Dr. Cameron Webb, a University alumnus and director of Health Policy and Equity for the School of Medicine, won the Democratic nomination for the Commonwealth’s Fifth Congressional District seat in the U.S. House of Representatives on Tuesday. The Fifth District spans from Northern Virginia to the North Carolina border, and includes Charlottesville and Albemarle County.
Webb won 68 percent of the vote in Tuesday’s primary election, followed by Claire Russo with 19 percent, Roger Dean “RD” Huffstetler with 8 percent and John Lesinski with 5 percent. All three of Webb’s opponents are Marine veterans. Russo served as a Council on Foreign Relations International Affairs fellow, Huffstetler founded a technology startup and Lesinski was a Rappahannock County supervisor.
“Tonight, the voters in the Democratic primary here in Virginia’s Fifth Congressional District entrusted me with the responsibility of carrying the flag forward into November,” Webb said in a statement early Wednesday morning. “I am humbled, I am overjoyed, and I am supremely motivated.”
The main focus of Webb’s campaign is affordable healthcare, but his policy priorities also include COVID-19 crisis recovery, environmental protection, education reform, affordable housing, jobs, women’s equality, criminal justice reform and infrastructure.
Webb has prior experience working in Washington, D.C. as a White House Fellow. He worked on healthcare policy and also served on President Barack Obama’s My Brother’s Keeper Alliance to address opportunity gaps faced by boys and young men of color.
Webb graduated from the College in 2005 as an Echols Scholar with an interdisciplinary degree. He went on to earn both an M.D. and J.D. and currently works as both an internist and an assistant professor of Medicine and Public Health Science at the University.
Webb has also been coordinating COVID-19 testing in the local community through his role at the School of Medicine and gave the keynote address to graduates of the College during 2019’s Final Exercises.
Kyle Kondik, managing editor of Larry Sabato's Crystal Ball, noted that Webb, who is Black, performed better in counties with higher Black populations — for example, he earned 88 percent of the vote in Danville where the population is 51 percent Black.
“Black candidates sometimes get a bonus with Black voters, and I think it showed on Tuesday night for Webb,” Kondik told The Cavalier Daily. “Webb won every county/independent city in the district, garnering about 65 percent of the overall vote, but he ran significantly ahead of that in parts of the district with higher Black populations … It will be interesting to see if Webb can translate this support into increased Black turnout in the fall.”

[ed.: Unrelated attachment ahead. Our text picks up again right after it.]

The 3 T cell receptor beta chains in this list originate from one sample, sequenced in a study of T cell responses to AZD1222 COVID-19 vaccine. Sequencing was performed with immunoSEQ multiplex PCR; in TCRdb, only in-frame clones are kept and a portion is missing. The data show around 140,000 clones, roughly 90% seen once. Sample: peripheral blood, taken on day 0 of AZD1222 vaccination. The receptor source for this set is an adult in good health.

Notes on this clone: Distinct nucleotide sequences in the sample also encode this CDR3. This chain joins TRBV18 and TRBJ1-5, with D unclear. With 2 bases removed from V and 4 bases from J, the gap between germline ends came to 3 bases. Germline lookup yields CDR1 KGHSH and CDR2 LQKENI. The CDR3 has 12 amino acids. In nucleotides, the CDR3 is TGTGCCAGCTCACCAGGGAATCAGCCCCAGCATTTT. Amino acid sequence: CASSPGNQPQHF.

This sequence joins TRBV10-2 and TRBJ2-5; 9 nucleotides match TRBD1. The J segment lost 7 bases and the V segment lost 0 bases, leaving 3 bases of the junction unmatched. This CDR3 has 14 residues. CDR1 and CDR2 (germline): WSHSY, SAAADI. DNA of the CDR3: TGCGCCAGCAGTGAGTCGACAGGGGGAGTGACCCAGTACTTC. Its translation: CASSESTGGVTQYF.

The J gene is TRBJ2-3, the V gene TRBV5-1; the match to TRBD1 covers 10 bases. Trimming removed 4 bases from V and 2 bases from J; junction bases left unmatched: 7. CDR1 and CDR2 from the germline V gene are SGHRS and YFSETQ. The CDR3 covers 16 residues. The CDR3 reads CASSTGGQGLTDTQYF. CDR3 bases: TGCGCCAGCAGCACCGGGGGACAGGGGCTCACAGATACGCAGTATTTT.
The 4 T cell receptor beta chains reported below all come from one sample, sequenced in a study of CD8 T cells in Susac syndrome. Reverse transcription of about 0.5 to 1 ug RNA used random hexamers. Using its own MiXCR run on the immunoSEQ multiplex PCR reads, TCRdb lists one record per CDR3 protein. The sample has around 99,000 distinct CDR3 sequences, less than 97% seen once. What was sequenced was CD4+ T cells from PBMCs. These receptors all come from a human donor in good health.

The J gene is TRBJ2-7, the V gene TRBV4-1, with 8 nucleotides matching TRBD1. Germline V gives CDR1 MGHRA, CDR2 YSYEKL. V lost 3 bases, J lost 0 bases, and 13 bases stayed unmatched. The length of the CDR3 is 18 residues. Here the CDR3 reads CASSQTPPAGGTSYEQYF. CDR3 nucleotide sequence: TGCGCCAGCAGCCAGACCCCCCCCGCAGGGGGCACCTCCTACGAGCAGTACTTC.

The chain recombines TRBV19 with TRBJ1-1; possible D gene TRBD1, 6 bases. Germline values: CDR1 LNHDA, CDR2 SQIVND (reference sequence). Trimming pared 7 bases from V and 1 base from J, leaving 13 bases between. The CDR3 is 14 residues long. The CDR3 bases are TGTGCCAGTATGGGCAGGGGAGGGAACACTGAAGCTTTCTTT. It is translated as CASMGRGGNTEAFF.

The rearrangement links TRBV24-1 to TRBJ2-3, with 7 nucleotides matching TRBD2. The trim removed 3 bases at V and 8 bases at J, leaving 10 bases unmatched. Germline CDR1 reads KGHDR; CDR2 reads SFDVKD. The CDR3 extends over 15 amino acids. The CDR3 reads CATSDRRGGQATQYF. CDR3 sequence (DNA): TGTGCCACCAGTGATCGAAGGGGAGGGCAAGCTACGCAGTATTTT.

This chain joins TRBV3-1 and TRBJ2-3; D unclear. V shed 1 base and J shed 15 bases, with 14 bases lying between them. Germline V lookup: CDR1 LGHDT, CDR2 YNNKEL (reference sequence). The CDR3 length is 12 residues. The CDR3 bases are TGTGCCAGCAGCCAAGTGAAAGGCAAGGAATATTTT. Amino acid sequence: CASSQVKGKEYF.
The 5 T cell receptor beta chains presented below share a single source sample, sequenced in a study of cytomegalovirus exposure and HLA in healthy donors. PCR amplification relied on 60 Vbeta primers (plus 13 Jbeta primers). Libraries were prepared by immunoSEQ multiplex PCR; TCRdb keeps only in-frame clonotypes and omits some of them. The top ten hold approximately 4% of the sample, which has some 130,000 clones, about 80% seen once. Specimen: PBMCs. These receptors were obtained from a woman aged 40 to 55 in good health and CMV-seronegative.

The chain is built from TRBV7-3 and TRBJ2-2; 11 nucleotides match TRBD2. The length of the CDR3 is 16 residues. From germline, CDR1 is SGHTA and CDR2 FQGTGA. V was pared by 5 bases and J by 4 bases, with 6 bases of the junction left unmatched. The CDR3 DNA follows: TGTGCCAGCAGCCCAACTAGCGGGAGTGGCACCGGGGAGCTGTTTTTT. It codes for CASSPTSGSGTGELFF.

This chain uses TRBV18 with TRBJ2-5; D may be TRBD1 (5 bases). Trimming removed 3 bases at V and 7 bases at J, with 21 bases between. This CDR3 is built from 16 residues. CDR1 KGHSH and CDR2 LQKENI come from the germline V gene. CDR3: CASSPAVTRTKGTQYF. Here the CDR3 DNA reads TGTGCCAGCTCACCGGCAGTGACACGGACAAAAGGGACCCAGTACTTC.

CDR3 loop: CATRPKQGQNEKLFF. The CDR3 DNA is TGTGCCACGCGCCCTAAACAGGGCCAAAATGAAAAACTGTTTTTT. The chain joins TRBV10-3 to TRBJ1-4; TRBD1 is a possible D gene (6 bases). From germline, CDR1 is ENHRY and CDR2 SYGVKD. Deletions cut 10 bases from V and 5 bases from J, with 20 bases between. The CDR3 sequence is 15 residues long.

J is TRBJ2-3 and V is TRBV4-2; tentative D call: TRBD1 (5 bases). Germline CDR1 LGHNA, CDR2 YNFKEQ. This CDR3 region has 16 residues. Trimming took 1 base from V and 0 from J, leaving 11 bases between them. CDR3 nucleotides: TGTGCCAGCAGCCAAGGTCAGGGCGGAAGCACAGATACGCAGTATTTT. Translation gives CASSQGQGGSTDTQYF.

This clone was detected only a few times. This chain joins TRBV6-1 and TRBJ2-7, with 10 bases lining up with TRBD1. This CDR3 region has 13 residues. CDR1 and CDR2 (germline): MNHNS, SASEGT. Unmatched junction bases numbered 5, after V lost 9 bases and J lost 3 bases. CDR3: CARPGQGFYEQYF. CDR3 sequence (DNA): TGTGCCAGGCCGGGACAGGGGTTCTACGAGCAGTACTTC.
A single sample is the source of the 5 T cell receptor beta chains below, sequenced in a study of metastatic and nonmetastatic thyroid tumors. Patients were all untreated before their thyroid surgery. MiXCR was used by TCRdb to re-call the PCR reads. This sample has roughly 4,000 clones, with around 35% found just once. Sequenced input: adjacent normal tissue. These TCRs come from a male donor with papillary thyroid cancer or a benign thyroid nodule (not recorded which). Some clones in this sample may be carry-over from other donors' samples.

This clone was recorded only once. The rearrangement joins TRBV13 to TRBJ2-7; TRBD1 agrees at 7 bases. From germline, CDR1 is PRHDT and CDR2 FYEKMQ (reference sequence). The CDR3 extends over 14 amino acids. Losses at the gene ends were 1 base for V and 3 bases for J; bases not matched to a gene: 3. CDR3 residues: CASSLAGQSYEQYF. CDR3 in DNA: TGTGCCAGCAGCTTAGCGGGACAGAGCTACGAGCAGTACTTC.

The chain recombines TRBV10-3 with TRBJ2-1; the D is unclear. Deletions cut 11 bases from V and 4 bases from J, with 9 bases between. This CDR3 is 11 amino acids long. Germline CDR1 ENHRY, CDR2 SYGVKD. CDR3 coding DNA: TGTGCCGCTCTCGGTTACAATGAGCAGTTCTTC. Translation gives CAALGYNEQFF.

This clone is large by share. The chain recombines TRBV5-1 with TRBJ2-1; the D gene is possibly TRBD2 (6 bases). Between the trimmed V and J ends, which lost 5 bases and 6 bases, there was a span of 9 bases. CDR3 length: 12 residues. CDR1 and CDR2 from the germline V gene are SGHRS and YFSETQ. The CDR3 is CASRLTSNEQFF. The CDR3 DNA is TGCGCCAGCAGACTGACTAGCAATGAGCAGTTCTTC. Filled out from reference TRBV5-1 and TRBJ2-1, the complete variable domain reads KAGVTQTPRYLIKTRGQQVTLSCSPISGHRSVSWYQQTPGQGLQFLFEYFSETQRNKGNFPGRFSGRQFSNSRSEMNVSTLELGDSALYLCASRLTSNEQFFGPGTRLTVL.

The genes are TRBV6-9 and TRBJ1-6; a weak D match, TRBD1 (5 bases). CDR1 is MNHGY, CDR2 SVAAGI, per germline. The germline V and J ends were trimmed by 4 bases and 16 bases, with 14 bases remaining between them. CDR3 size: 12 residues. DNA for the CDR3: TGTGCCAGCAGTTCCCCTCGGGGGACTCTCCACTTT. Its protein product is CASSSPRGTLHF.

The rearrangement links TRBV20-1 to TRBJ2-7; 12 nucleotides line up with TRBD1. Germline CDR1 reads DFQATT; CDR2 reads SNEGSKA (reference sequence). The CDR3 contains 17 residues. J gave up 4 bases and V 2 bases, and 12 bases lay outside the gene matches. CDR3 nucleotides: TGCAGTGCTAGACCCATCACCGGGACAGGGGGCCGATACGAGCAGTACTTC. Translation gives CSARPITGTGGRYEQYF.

If elected, Webb would be the first Black doctor to ever serve in Congress.
The Democratic primary was conducted with additional precautions to prevent the spread of COVID-19. A limited number of voters were allowed in polling places at a time, polling workers wore masks, and free hand sanitizer and wipes were provided for voters.
More than 13,800 voters chose to cast absentee ballots in the Virginia Democratic primary in the Fifth District, according to an analysis of data from the Virginia Public Access Project.
Webb will run against Republican nominee Bob Good, a self-proclaimed “biblical conservative,” in November’s general election. Good is a former fundraiser for Liberty University and a former supervisor of Campbell County. His platform is socially conservative, including pro-life, anti-immigration and anti-transgender stances.
Good also did not file the necessary candidate qualification form with the state on time, and it is unclear whether he will be able to continue to participate in the election. The Virginia Board of Elections will decide whether to accept his late paperwork by July 7.
The Fifth District, which is the largest in Virginia, is reliably conservative, having a Republican congressman since 2010 and choosing President Trump by double digits over Democratic nominee Hillary Clinton in the 2016 presidential election. According to Kondik, the Fifth District continues to lean Republican with Good standing as the current favorite in the general election.
“I certainly recognize that Democrats have lost the past five elections in this district, but I also realize that we are in a unique moment of transformation,” Webb said in his statement. “This election in November will be about responding to our crises — our global health pandemic and our national crisis of racial injustice. I intend to stand up as a voice for justice, a voice for fairness, and a voice for progress in the midst of those crises.”
This article has been updated.